In the Song of Solomon Chapter 5, a woman is describing a man, a man who has not yet been born. In other words, a prophecy is being uttered. In verse 16 of Chapter 5, it says, “His mouth is sweetness itself; he is wholly desirable. This is my beloved, and this is my friend, O daughters of Jerusalem.” It is hard to say for sure if each word is accurate, because if you visit different websites, on one they will say beloved, on another they will say lover, etc. As we can see even from this example, a slight change in the word can change the entire meaning of it within the context of individual people's experience.
The specific word that excites the controversy relevant to this particular scripture is mahamaddim. I have read that it means delightful, lovely, etc. So there is apparently in Hebrew more than one word that has the same root. It does not necessarily mean the Prophet Muhammad is being discussed, because in other contexts in the Hebrew scriptures, there are words with the same root as mahamaddim where it would not be possible for Muhammad to be referred to, as the person under discussion is actually a woman.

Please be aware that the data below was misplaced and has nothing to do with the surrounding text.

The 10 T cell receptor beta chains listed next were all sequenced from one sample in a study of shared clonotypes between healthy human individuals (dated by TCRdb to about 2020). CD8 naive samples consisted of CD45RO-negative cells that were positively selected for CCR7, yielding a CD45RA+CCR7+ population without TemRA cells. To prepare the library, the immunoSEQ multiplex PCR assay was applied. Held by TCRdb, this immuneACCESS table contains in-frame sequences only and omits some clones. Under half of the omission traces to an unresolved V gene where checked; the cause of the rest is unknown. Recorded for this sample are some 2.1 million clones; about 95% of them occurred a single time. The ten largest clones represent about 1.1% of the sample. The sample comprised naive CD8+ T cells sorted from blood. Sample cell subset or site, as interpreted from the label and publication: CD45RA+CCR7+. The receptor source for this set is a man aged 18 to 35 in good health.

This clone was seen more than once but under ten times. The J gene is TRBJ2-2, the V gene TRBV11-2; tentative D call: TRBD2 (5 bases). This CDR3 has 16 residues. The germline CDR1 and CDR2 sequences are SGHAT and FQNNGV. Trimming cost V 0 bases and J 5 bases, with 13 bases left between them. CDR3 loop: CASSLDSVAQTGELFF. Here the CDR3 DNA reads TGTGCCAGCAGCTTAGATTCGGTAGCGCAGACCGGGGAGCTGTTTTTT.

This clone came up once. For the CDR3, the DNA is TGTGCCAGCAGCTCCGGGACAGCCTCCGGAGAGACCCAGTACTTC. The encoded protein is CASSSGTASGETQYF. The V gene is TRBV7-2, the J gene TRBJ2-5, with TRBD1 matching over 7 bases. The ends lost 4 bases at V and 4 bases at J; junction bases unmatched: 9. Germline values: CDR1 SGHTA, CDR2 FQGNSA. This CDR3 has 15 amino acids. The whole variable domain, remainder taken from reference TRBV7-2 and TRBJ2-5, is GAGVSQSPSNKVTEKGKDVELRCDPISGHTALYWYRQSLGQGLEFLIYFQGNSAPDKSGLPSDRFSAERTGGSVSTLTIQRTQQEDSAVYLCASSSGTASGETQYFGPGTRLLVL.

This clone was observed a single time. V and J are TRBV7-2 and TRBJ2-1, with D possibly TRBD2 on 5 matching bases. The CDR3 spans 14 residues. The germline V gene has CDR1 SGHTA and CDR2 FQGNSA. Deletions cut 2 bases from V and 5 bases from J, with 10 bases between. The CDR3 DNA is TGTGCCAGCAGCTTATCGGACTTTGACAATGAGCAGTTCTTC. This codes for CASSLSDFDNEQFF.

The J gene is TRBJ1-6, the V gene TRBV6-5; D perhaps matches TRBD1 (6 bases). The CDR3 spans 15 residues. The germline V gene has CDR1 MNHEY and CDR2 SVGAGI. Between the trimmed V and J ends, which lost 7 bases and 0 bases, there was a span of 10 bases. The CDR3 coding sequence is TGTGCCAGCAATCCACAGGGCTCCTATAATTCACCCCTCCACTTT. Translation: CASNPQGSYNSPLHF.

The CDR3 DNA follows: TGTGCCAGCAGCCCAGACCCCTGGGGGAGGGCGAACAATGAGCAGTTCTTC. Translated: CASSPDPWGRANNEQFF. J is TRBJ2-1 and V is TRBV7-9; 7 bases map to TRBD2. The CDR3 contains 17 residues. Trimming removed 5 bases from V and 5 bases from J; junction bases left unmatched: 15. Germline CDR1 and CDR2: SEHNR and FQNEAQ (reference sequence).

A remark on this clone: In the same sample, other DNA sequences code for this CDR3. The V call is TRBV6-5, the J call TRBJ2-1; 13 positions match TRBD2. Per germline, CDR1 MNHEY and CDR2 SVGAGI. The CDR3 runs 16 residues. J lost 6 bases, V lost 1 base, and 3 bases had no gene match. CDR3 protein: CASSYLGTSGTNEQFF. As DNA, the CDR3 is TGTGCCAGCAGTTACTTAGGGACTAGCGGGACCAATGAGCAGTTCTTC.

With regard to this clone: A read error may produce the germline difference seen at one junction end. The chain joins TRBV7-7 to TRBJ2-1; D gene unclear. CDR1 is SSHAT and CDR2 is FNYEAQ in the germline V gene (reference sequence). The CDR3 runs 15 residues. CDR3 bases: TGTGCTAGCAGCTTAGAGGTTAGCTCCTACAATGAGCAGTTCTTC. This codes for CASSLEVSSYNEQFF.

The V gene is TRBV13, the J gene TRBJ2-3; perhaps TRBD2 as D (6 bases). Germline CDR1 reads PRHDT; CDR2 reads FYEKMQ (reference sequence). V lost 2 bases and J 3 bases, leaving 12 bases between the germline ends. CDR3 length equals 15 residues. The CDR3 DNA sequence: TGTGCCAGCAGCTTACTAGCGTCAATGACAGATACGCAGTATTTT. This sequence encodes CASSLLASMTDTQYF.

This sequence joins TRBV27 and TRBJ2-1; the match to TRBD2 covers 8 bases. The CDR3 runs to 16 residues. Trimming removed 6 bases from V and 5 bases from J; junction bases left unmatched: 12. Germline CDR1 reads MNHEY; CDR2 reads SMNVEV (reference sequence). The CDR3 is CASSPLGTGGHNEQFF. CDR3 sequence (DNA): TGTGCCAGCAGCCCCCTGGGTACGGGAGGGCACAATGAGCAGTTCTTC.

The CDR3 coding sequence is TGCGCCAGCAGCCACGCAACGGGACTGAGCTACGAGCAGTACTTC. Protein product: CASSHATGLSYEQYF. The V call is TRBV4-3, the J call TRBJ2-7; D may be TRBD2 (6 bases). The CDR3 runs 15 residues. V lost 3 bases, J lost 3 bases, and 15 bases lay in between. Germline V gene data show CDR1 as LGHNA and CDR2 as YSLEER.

One thing I do remember is that when I was a Mormon, I remember hearing or reading that the Song of Solomon was not canonized scripture. In other words, it was not a reliable part of the Old Testament and should not be considered doctrine.
To be honest, I never know what to think about when people point to Hebrew or Greek words to try to prove a point they are making about the Bible. I don't have any firsthand knowledge of these languages, so I have to take what people say on faith when they are doing such translations. However, they often do give food for thought, and I am a curious, open-minded person. I was surprised that there is such a clear explanation about this; I was expecting far more ambiguity. It seems like common sense that it was not the Prophet Muhammad who was being discussed but I invite everyone to look at these websites themselves and make their own decision.